Time, or the lack of, it is one of the biggest excuses we come up with for why there are no new pages on any given day. Whether you are writing to earn a living or writing as an avocation, searching to find the time to put your words into sentences that make sense is the universal challenge. I know, because I have done both. My first novel was written when I still held a demanding, corporate job. These days, I mix writing with coaching and call myself an entrepreneur.
I’m lucky in that I have a predisposition to being organized and a reputation for getting a lot accomplished. Plus I spent twenty-five years in a world that doesn’t know how to operate without structure. But even with these advantages, I need to employ tricks, lots of them, on a daily basis. If I didn’t, the only interaction I would have with my keyboard is dusting it.
Here are five ways that work for me.
#1. Give up trying to “find” the time.
This is not a search and rescue mission. This is about creating, not just a story, but time.
I assumed once I left the 9 to 5 “finding” the time to write would be easy. Theoretically it made sense. Not only did I have more time at my disposal, I was now in charge of parceling it out. How wrong I was!
In my corporate life, I knew exactly where the holes were in my schedule. That meant I often devoted big chunks of weekends to my craft or squeezed in a few pages by getting up at what some would consider an obscene hour of the morning. I thought of myself as a binge writer, stuffing myself full when no one was looking.
I had a tight schedule and a great desire to finish that first novel. Out of necessity, I worked with what I had. In hindsight I realize I was not “finding” time. I was “creating” it.
#2. Use an egg timer.
A good old-fashioned analog egg timer is an indispensable tool for time-management, especially if you are self-employed, especially if you are a writer. The egg timer aides in establishing the space through which you create the time to write.
You can’t hear it right now, but I’m using one as I type. The soft, ticking sound is my signal that I have created a space to write. To work. To get stuff done. It’s the only way this article will get written before Thursday’s deadline.
#3 Follow The Basic Egg Timer Rules.
In my book, It Takes an Egg Timer, A Guide to Creating the Time for Your Life, I offer these basic rules for using an egg timer:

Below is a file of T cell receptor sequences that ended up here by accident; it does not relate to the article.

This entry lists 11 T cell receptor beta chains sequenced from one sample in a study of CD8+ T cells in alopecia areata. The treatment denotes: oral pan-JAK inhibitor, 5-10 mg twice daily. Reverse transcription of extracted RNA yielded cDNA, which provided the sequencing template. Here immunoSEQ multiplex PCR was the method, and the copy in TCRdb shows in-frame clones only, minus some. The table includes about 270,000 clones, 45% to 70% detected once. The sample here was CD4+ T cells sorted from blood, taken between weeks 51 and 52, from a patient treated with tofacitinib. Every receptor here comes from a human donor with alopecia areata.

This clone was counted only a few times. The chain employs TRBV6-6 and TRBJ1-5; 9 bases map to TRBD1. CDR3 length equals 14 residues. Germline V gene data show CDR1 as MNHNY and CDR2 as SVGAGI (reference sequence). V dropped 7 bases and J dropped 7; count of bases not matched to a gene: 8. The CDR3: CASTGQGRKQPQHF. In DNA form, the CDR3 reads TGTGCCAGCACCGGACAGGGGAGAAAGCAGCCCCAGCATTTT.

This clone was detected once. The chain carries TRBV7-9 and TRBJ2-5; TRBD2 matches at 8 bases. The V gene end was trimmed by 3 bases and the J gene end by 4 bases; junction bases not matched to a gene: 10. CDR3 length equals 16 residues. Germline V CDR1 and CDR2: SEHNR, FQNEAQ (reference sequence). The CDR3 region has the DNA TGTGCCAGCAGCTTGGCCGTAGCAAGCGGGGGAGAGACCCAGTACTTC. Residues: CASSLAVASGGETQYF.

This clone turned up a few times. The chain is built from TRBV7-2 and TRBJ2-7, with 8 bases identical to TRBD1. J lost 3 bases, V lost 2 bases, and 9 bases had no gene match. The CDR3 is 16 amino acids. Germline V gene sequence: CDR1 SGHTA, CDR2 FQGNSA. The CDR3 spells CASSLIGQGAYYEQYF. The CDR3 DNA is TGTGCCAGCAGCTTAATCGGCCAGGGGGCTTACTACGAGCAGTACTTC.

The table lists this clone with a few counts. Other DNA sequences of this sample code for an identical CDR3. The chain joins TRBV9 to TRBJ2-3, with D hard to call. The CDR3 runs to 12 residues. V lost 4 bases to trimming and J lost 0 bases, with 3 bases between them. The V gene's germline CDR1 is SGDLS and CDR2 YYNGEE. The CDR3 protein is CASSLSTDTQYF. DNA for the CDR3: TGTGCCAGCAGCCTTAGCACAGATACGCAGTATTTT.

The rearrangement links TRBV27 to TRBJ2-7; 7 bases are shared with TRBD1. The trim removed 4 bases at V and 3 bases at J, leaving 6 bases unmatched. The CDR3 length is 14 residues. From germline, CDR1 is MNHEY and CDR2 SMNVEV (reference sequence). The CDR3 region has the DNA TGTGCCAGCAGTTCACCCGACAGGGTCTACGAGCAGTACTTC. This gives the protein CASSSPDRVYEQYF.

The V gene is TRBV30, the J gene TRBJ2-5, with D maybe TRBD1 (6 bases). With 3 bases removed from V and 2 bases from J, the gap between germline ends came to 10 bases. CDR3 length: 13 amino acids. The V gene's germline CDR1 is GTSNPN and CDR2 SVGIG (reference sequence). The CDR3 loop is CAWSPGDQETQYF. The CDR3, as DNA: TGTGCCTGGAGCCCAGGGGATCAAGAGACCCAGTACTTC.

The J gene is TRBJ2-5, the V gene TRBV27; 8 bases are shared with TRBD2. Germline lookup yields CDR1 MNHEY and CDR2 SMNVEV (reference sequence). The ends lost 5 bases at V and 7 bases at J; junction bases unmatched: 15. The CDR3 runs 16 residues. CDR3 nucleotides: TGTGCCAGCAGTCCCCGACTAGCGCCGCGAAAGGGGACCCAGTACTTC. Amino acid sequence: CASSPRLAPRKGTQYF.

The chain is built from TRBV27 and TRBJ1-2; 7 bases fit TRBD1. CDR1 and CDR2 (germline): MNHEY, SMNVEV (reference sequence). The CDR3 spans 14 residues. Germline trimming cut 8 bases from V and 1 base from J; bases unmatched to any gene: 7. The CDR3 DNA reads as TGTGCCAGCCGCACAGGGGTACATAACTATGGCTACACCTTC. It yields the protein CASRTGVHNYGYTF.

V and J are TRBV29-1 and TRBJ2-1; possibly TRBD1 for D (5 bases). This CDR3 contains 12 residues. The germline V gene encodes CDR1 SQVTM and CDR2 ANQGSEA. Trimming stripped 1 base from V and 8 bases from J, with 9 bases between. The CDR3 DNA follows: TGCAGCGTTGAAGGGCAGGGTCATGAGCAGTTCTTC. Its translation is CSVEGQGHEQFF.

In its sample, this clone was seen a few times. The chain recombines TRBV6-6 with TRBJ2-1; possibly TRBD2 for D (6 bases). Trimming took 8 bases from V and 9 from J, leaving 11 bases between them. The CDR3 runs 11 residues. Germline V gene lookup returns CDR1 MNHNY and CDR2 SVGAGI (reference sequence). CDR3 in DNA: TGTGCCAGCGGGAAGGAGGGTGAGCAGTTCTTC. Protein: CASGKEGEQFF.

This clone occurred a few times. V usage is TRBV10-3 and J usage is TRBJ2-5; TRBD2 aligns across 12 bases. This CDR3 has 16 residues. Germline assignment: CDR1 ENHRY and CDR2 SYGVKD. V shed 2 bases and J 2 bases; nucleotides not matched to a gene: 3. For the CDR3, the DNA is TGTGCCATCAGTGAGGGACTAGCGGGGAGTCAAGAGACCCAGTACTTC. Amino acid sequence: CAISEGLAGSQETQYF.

1- Turn off your email. Someone asked me recently to clarify that statement. By turning it “off” I mean shutting down the program so those annoying little email pings cannot be heard.
2- Do not answer the phone unless you are awaiting a cure for cancer or some equivalent, high-level emergency. In fact, if you are really serious about creating time, turn off the ringers.
3- Set the timer. I advocate sixty-minute increments. There is lots of research out there to support that sitting still and focused for this amount of time is optimum. Longer and you lose focus. More important than the research, I’ve kitchen tested that number.
4- Do not get up until the timer rings. I like to pretend the egg timer is the boss down the hall that used to like to walk by my office and make sure I was doing what I was supposed to be doing. Or else.
#4 Employ discipline.
Most people assume that discipline is too stringent a word for a creative process like writing. I don’t. I think it is necessary. Nothing great is accomplished without discipline. A distance runner does not improve their time if they don’t run every day. A soprano does not hit the high notes if she doesn’t sing every day.
The level of your discipline is going to be dependent on how big a part of your life writing is. If you need to churn out content five days a week, the number of hours you will turn on your egg timer will be far greater than someone who is writing as a hobby. But even if it is your avocation, if your desire is to write, you need to establish a number of hours a week you want to do that.
I never make it about how much I will write, just that I write. In sixty minute increments. But as any experienced writer knows, once you sit yourself down and allow yourself to do what you love best, which is to write, words have this magical way of flowing.
#5 Celebrate your accomplishment.
By turning on the timer, sitting down and doing something productive instead of agonizing over trying to “find” the time, a luxurious feeling of accomplishment sets in, whether you wrote ten sentences or a thousand words.
I acknowledge myself for having taken steps. Sometimes I’ll even take a little celebratory dance break before setting the timer again for whatever is next on the list. I find praising myself opens up even more time.
Finding the time to write is not a game of hide and go seek. It does not have to be a fruitless endeavor, like searching for that sock that went into the dryer and never came out. It’s about creating the time and the space just like you did to get this far reading this article. With an egg timer as your ally.
If you can do that, you can end your search for the time to write right here, right now and start working on creating it.
For more tips on how to get stuff done, like writing, as well as understanding when and how self-sabotage occurs, check out my book, It Takes An Egg Timer, A Guide to Creating the Time for Your Life on Amazon in paperbackand Kindle.
Official disclaimer: This article could not have been written without the aide of my favorite red apple egg timer.